"I'm kind of in the mood to read, I thought I might read this to you," I wave Malcolm Gladwell's new book toward Craig.
The weekend grocery trip in full unloading fervor, he hastens past, slews a box of onions and sweet potatoes onto the counter. Flakes of onion flutter to the ground. Fifty pound bag of chicken feed beetled over his free arm, he sidles around the bottle neck by the fridge.
"Hey, did you check for eggs?" Jack says. Jane pitches two rotisserie chickens next to the box of groceries.
"I got six," Lucy shouts.
"Craig?" I say.
"I'm kind of busy with something right now," he says. He lifts the feed bag over the kids' heads and eases around a cupboard bank that hems us into the small kitchen.
"I know," I say, "I was just planting a little bug in your ear."
"What's that?" Jane, zeroes in on the crisp hardback, lifts her chin to read the title. As if on cue, Jack and Lu halt the egg conversation, curiosity furrowed between their brows.
"David and Goliath," I read, "Underdogs, Misfits, And The Art Of Battling Giants." By this time they're a semicircle of jostling. One person slides the celery on to the counter. Another snaps the egg carton shut and elbows around someone else to slip it into the fridge.
Jane unmuddled by the entropy, takes the title in, digests it, nods approval.
"The Art Of Battling Giants," Jack quips from somewhere to my left, "I can't wait."
And then as if by quorum the group nods, moves on, shuffles more groceries from suburban to counter to cupboard or pantry. The consensus is reached. We shall read it together.
And so we do. Sixty miles an hour due south, straightaway to the farm, the seven of us read and listen, unroll idea after idea, history, science, probability. The children chime in on Marcus Manlius, the Peloponnesian War, Israel, the Philistines.
We unfurl a whole skein of ideas and elbow to elbow begin to knit them together. Fiber after fiber, we weave a whole world of shared knowledge; we form an identity, a camaraderie. Loyalty rises. Quietly, unannounced, something like devotion unfurls its wings, encircles us all.
4952. "I really like history," Jane says. "It's something that really happened that's like a mirror, but a little blurry, of things that will happen. I like to look at the blurry parts and try to see them."
4953. The kids suit up for the season's first snowfall, goggles and all.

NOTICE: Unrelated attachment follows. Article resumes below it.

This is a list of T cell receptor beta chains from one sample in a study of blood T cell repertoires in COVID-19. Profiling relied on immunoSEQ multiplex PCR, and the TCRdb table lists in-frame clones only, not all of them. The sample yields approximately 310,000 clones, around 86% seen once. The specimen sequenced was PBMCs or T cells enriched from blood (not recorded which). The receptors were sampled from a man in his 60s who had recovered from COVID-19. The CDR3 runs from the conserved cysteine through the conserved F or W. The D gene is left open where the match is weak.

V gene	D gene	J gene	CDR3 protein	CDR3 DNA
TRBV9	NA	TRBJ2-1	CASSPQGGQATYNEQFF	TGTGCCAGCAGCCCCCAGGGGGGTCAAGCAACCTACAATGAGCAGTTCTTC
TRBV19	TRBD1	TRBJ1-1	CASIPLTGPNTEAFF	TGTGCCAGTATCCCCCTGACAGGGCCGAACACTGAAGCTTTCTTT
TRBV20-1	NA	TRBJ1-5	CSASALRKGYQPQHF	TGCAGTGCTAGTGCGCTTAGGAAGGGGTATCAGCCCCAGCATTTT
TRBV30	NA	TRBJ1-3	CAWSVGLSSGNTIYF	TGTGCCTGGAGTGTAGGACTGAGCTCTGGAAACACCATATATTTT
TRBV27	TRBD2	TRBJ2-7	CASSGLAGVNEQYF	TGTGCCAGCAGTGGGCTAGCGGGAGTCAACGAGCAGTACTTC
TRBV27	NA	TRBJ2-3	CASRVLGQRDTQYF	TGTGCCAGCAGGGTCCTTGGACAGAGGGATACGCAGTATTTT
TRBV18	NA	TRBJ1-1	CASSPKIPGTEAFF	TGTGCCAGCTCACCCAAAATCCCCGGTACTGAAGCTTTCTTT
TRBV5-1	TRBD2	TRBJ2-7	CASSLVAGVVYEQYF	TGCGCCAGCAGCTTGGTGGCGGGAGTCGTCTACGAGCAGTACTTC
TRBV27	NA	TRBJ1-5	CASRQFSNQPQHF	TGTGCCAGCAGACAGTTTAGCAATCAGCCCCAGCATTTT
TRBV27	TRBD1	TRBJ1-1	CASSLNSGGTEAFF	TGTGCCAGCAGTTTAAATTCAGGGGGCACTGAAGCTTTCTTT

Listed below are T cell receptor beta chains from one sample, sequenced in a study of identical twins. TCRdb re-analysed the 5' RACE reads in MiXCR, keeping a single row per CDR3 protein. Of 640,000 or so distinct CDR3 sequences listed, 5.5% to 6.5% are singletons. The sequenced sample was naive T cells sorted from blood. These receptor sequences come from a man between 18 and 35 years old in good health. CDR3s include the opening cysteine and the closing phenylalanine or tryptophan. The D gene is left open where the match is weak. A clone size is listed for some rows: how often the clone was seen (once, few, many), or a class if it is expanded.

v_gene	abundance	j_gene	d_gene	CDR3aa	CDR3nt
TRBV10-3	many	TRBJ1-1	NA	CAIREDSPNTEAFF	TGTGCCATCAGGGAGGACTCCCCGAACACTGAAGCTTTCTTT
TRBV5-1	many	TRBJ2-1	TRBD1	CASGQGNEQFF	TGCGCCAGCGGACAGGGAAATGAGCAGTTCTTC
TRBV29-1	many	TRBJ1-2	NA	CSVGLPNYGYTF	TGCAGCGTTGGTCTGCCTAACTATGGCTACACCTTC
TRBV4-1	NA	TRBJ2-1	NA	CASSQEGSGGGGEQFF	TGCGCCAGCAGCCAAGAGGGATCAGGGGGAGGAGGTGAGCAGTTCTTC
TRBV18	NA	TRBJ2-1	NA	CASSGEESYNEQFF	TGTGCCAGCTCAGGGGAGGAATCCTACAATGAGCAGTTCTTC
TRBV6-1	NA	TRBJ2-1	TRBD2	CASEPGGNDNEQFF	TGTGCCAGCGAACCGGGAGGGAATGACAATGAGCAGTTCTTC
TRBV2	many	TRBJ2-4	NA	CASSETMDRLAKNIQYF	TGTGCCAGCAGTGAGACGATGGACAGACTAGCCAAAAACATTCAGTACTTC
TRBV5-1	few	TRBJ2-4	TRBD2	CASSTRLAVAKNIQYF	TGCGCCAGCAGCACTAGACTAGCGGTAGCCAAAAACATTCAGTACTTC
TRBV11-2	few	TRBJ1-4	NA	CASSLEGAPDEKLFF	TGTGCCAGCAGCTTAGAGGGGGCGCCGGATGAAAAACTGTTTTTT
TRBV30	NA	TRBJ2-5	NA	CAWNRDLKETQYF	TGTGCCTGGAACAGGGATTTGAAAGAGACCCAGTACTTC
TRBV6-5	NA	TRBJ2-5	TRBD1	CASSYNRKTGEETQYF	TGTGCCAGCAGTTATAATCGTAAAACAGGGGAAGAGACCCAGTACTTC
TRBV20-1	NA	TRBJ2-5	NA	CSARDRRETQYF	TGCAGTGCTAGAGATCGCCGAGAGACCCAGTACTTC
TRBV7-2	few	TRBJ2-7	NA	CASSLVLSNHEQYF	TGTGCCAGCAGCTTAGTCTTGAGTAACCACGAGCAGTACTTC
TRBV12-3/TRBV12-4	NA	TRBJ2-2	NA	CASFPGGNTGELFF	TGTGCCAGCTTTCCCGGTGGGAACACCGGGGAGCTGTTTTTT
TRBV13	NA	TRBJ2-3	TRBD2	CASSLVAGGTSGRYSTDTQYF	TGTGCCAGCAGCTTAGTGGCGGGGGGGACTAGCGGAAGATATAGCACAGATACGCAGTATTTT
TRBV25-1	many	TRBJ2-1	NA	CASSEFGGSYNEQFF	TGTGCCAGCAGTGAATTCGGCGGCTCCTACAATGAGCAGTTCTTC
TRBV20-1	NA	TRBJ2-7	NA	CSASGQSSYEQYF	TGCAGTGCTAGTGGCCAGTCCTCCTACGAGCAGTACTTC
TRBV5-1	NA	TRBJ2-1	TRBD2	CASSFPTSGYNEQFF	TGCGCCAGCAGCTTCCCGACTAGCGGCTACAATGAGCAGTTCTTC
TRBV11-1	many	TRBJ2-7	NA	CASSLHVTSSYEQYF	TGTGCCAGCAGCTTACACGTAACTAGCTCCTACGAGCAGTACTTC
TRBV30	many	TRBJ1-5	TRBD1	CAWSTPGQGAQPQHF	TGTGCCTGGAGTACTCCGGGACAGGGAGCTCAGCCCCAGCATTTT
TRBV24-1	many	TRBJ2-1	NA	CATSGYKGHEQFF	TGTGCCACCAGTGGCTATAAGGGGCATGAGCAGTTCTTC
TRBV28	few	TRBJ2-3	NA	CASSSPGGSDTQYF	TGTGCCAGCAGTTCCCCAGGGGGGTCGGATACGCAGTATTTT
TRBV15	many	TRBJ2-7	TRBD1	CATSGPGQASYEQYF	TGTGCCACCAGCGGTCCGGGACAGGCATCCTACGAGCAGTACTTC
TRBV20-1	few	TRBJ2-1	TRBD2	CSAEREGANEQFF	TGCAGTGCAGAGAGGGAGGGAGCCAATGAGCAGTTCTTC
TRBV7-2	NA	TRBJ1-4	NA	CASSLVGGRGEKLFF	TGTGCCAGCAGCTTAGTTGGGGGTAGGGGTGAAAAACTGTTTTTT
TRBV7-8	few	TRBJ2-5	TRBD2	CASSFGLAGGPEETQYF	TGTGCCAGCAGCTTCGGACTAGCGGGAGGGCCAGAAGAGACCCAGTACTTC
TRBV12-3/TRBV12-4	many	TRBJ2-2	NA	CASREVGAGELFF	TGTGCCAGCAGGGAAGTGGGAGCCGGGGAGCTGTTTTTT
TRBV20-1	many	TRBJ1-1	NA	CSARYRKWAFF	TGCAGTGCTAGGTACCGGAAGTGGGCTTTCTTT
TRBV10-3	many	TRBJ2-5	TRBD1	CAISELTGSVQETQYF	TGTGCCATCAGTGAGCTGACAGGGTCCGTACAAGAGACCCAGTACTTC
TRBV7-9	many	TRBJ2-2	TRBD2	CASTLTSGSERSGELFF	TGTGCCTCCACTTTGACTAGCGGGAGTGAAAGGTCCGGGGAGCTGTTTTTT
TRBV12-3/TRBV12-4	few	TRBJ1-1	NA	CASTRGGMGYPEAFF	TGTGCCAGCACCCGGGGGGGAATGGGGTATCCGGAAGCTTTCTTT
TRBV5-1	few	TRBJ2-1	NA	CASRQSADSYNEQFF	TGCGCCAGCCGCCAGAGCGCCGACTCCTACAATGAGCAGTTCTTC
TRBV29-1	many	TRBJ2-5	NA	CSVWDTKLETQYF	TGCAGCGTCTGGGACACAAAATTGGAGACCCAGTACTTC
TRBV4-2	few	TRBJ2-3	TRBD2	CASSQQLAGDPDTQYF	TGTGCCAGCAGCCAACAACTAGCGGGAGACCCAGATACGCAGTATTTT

4954. Myra goes on a date with Gramma.
4955. We read about the temptation of Jesus. "It makes me think," Jane says, "that God expects us to act good even when we're hungry -- as good or even better than usual."
4956. "Thank-you that we can be here, and thank-you for Bobble study," Myra prays. Craig and I smile. We will miss it when she starts to say Bible study.
4957. "You look pretty," Myra grins, my long hair down after a shower. "But you look like someone else."
4958. I get to know my cousin's wife over fb.
4959. Lucy goes on a date with Gramma.
4960. Miss Lynne brings Miss Caroline for ASL this week. She captivates us with stories of growing up as a CODA (child of a Deaf adult). At every turn she embraces life with affection and joy. As she leaves I'm certain I've underestimated the goodness of life.
4961. "Mom, look how big I am," Myra says. "Do you think I'm gonna get heavy like a mommy?" she pines.
4962. We watch again the art of hospitality. Down on the farm, table heavy with roast and fresh bread, squash and salad, peach pie, we trace the old time way of laughter and just being together.
4963. Craig's mom shows me how to pull a knit stitch 15 rows back, fix a flaw, and pull the dropped stitch back up.
4964. Jack picks a grocery bag full of apples up in the orchard.
4965. My dad comes for dinner. We track Mom's flight back from Kenya cuddled up on the black couch together. We eat chicken and sweet tater fries, play Yahtzee, have apple crisp. The evening drifts by in plumes of happiness. Perfection.
4966. "Mom," Myra says, "if my hands are cold in the morning, then what are you going to do?"
4967. "Joey's up to my neck," she says. "Him's almost bigger than me."
4968. Joey eats an apple, core and all.
4969. My mom returns safely from Kenya.
4970. We finally hit our stride with the perfect schedule for this season of life.
4971. We learn again the wisdom of being stubbornly immovable. We raise the bar. We watch the children swell with satisfaction when they jump far higher than they ever thought they could.
4972. We come in for a Sunday landing, affection and love the fruit of our labor.